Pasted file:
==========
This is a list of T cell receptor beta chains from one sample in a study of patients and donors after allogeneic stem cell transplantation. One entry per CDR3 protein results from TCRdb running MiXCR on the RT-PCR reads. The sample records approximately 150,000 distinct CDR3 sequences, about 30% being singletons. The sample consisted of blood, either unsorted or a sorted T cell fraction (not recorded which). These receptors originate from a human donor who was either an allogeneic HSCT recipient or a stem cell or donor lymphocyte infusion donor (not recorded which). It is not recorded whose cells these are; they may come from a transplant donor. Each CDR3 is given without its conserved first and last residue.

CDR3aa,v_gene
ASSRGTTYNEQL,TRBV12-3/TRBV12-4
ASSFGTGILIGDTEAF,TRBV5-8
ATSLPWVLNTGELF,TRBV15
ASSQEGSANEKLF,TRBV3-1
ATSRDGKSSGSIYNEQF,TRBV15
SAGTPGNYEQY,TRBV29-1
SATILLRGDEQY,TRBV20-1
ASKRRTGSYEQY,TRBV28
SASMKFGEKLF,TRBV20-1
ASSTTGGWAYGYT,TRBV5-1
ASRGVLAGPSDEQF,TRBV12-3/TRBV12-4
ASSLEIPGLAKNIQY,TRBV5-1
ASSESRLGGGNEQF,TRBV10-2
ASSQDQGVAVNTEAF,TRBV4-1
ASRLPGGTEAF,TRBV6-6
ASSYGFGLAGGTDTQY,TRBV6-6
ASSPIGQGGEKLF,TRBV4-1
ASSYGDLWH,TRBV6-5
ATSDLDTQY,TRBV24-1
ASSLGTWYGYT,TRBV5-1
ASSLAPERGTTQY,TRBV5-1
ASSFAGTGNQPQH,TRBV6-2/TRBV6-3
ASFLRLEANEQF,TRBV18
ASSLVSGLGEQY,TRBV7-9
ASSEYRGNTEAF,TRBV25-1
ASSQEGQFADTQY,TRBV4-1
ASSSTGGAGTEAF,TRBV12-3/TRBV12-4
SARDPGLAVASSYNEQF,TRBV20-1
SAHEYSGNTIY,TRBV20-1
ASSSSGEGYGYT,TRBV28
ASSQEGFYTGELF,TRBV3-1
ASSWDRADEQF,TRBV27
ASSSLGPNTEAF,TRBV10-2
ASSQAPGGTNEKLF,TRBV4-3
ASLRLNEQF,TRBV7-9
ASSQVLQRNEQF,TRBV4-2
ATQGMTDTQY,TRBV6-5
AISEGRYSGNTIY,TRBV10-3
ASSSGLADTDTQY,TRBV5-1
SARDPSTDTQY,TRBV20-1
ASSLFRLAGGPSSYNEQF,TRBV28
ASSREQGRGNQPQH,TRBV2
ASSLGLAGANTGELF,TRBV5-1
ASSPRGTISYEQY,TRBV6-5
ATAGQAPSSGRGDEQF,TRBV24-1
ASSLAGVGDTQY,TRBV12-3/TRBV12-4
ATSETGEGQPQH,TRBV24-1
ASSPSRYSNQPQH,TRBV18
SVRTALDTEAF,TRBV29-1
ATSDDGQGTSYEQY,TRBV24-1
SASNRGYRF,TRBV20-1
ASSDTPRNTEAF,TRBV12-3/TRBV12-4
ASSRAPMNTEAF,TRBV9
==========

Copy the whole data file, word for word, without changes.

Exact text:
This is a list of T cell receptor beta chains from one sample in a study of patients and donors after allogeneic stem cell transplantation. One entry per CDR3 protein results from TCRdb running MiXCR on the RT-PCR reads. The sample records approximately 150,000 distinct CDR3 sequences, about 30% being singletons. The sample consisted of blood, either unsorted or a sorted T cell fraction (not recorded which). These receptors originate from a human donor who was either an allogeneic HSCT recipient or a stem cell or donor lymphocyte infusion donor (not recorded which). It is not recorded whose cells these are; they may come from a transplant donor. Each CDR3 is given without its conserved first and last residue.

CDR3aa,v_gene
ASSRGTTYNEQL,TRBV12-3/TRBV12-4
ASSFGTGILIGDTEAF,TRBV5-8
ATSLPWVLNTGELF,TRBV15
ASSQEGSANEKLF,TRBV3-1
ATSRDGKSSGSIYNEQF,TRBV15
SAGTPGNYEQY,TRBV29-1
SATILLRGDEQY,TRBV20-1
ASKRRTGSYEQY,TRBV28
SASMKFGEKLF,TRBV20-1
ASSTTGGWAYGYT,TRBV5-1
ASRGVLAGPSDEQF,TRBV12-3/TRBV12-4
ASSLEIPGLAKNIQY,TRBV5-1
ASSESRLGGGNEQF,TRBV10-2
ASSQDQGVAVNTEAF,TRBV4-1
ASRLPGGTEAF,TRBV6-6
ASSYGFGLAGGTDTQY,TRBV6-6
ASSPIGQGGEKLF,TRBV4-1
ASSYGDLWH,TRBV6-5
ATSDLDTQY,TRBV24-1
ASSLGTWYGYT,TRBV5-1
ASSLAPERGTTQY,TRBV5-1
ASSFAGTGNQPQH,TRBV6-2/TRBV6-3
ASFLRLEANEQF,TRBV18
ASSLVSGLGEQY,TRBV7-9
ASSEYRGNTEAF,TRBV25-1
ASSQEGQFADTQY,TRBV4-1
ASSSTGGAGTEAF,TRBV12-3/TRBV12-4
SARDPGLAVASSYNEQF,TRBV20-1
SAHEYSGNTIY,TRBV20-1
ASSSSGEGYGYT,TRBV28
ASSQEGFYTGELF,TRBV3-1
ASSWDRADEQF,TRBV27
ASSSLGPNTEAF,TRBV10-2
ASSQAPGGTNEKLF,TRBV4-3
ASLRLNEQF,TRBV7-9
ASSQVLQRNEQF,TRBV4-2
ATQGMTDTQY,TRBV6-5
AISEGRYSGNTIY,TRBV10-3
ASSSGLADTDTQY,TRBV5-1
SARDPSTDTQY,TRBV20-1
ASSLFRLAGGPSSYNEQF,TRBV28
ASSREQGRGNQPQH,TRBV2
ASSLGLAGANTGELF,TRBV5-1
ASSPRGTISYEQY,TRBV6-5
ATAGQAPSSGRGDEQF,TRBV24-1
ASSLAGVGDTQY,TRBV12-3/TRBV12-4
ATSETGEGQPQH,TRBV24-1
ASSPSRYSNQPQH,TRBV18
SVRTALDTEAF,TRBV29-1
ATSDDGQGTSYEQY,TRBV24-1
SASNRGYRF,TRBV20-1
ASSDTPRNTEAF,TRBV12-3/TRBV12-4
ASSRAPMNTEAF,TRBV9